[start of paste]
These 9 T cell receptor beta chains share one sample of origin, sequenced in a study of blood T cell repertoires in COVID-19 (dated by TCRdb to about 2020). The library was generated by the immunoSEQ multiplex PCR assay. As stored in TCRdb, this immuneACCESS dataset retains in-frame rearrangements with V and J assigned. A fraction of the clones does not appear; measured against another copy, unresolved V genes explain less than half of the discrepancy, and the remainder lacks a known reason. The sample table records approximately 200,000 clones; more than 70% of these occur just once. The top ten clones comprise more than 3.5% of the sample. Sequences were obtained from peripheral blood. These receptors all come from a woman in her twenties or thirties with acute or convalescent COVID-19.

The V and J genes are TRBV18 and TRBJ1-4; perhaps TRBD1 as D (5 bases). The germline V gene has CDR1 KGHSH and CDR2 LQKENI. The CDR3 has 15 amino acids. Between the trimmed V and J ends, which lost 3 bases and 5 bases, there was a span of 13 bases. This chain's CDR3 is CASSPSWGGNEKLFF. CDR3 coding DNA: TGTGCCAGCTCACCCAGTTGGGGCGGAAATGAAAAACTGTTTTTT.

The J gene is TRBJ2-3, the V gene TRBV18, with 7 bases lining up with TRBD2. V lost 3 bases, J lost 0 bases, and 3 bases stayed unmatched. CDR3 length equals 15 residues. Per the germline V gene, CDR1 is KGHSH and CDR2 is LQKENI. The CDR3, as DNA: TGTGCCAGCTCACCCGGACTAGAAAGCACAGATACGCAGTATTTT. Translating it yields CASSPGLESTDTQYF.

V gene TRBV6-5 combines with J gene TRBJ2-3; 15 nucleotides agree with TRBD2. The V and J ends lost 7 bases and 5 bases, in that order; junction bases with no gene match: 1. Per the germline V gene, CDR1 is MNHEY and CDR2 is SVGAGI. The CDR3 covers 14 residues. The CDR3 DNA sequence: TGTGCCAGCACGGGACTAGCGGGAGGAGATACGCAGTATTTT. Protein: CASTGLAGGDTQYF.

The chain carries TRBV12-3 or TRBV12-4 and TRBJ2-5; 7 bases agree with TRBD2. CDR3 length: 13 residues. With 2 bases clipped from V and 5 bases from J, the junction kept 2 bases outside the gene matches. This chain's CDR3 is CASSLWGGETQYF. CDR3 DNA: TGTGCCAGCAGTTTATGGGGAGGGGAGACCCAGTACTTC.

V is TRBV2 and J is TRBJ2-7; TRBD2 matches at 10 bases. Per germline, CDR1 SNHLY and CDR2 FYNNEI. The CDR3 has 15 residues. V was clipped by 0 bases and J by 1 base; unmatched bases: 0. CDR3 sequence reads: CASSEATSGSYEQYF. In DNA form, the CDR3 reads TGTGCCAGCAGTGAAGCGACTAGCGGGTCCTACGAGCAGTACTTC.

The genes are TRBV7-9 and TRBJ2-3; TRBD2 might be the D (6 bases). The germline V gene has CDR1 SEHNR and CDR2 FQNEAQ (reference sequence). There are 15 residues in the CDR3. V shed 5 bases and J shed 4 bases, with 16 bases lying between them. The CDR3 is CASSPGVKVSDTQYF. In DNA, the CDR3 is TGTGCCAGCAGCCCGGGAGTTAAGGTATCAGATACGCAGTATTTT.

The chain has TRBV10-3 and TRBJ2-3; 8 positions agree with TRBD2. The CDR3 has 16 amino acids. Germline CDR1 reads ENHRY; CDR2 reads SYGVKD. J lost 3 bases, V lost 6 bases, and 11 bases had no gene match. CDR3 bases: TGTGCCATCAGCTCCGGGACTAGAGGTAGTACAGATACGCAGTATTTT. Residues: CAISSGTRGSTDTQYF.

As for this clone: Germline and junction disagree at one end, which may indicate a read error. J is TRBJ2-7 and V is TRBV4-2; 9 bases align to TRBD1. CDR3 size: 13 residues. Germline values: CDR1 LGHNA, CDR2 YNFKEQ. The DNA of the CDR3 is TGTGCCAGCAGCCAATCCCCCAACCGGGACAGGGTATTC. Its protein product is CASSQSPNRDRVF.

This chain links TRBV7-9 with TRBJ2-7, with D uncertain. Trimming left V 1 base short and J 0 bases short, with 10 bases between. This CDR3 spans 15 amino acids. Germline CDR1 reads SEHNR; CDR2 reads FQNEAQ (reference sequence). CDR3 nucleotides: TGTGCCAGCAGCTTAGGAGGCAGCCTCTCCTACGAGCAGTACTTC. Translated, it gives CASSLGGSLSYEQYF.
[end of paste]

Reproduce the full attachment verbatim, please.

These 9 T cell receptor beta chains share one sample of origin, sequenced in a study of blood T cell repertoires in COVID-19 (dated by TCRdb to about 2020). The library was generated by the immunoSEQ multiplex PCR assay. As stored in TCRdb, this immuneACCESS dataset retains in-frame rearrangements with V and J assigned. A fraction of the clones does not appear; measured against another copy, unresolved V genes explain less than half of the discrepancy, and the remainder lacks a known reason. The sample table records approximately 200,000 clones; more than 70% of these occur just once. The top ten clones comprise more than 3.5% of the sample. Sequences were obtained from peripheral blood. These receptors all come from a woman in her twenties or thirties with acute or convalescent COVID-19.

The V and J genes are TRBV18 and TRBJ1-4; perhaps TRBD1 as D (5 bases). The germline V gene has CDR1 KGHSH and CDR2 LQKENI. The CDR3 has 15 amino acids. Between the trimmed V and J ends, which lost 3 bases and 5 bases, there was a span of 13 bases. This chain's CDR3 is CASSPSWGGNEKLFF. CDR3 coding DNA: TGTGCCAGCTCACCCAGTTGGGGCGGAAATGAAAAACTGTTTTTT.

The J gene is TRBJ2-3, the V gene TRBV18, with 7 bases lining up with TRBD2. V lost 3 bases, J lost 0 bases, and 3 bases stayed unmatched. CDR3 length equals 15 residues. Per the germline V gene, CDR1 is KGHSH and CDR2 is LQKENI. The CDR3, as DNA: TGTGCCAGCTCACCCGGACTAGAAAGCACAGATACGCAGTATTTT. Translating it yields CASSPGLESTDTQYF.

V gene TRBV6-5 combines with J gene TRBJ2-3; 15 nucleotides agree with TRBD2. The V and J ends lost 7 bases and 5 bases, in that order; junction bases with no gene match: 1. Per the germline V gene, CDR1 is MNHEY and CDR2 is SVGAGI. The CDR3 covers 14 residues. The CDR3 DNA sequence: TGTGCCAGCACGGGACTAGCGGGAGGAGATACGCAGTATTTT. Protein: CASTGLAGGDTQYF.

The chain carries TRBV12-3 or TRBV12-4 and TRBJ2-5; 7 bases agree with TRBD2. CDR3 length: 13 residues. With 2 bases clipped from V and 5 bases from J, the junction kept 2 bases outside the gene matches. This chain's CDR3 is CASSLWGGETQYF. CDR3 DNA: TGTGCCAGCAGTTTATGGGGAGGGGAGACCCAGTACTTC.

V is TRBV2 and J is TRBJ2-7; TRBD2 matches at 10 bases. Per germline, CDR1 SNHLY and CDR2 FYNNEI. The CDR3 has 15 residues. V was clipped by 0 bases and J by 1 base; unmatched bases: 0. CDR3 sequence reads: CASSEATSGSYEQYF. In DNA form, the CDR3 reads TGTGCCAGCAGTGAAGCGACTAGCGGGTCCTACGAGCAGTACTTC.

The genes are TRBV7-9 and TRBJ2-3; TRBD2 might be the D (6 bases). The germline V gene has CDR1 SEHNR and CDR2 FQNEAQ (reference sequence). There are 15 residues in the CDR3. V shed 5 bases and J shed 4 bases, with 16 bases lying between them. The CDR3 is CASSPGVKVSDTQYF. In DNA, the CDR3 is TGTGCCAGCAGCCCGGGAGTTAAGGTATCAGATACGCAGTATTTT.

The chain has TRBV10-3 and TRBJ2-3; 8 positions agree with TRBD2. The CDR3 has 16 amino acids. Germline CDR1 reads ENHRY; CDR2 reads SYGVKD. J lost 3 bases, V lost 6 bases, and 11 bases had no gene match. CDR3 bases: TGTGCCATCAGCTCCGGGACTAGAGGTAGTACAGATACGCAGTATTTT. Residues: CAISSGTRGSTDTQYF.

As for this clone: Germline and junction disagree at one end, which may indicate a read error. J is TRBJ2-7 and V is TRBV4-2; 9 bases align to TRBD1. CDR3 size: 13 residues. Germline values: CDR1 LGHNA, CDR2 YNFKEQ. The DNA of the CDR3 is TGTGCCAGCAGCCAATCCCCCAACCGGGACAGGGTATTC. Its protein product is CASSQSPNRDRVF.

This chain links TRBV7-9 with TRBJ2-7, with D uncertain. Trimming left V 1 base short and J 0 bases short, with 10 bases between. This CDR3 spans 15 amino acids. Germline CDR1 reads SEHNR; CDR2 reads FQNEAQ (reference sequence). CDR3 nucleotides: TGTGCCAGCAGCTTAGGAGGCAGCCTCTCCTACGAGCAGTACTTC. Translated, it gives CASSLGGSLSYEQYF.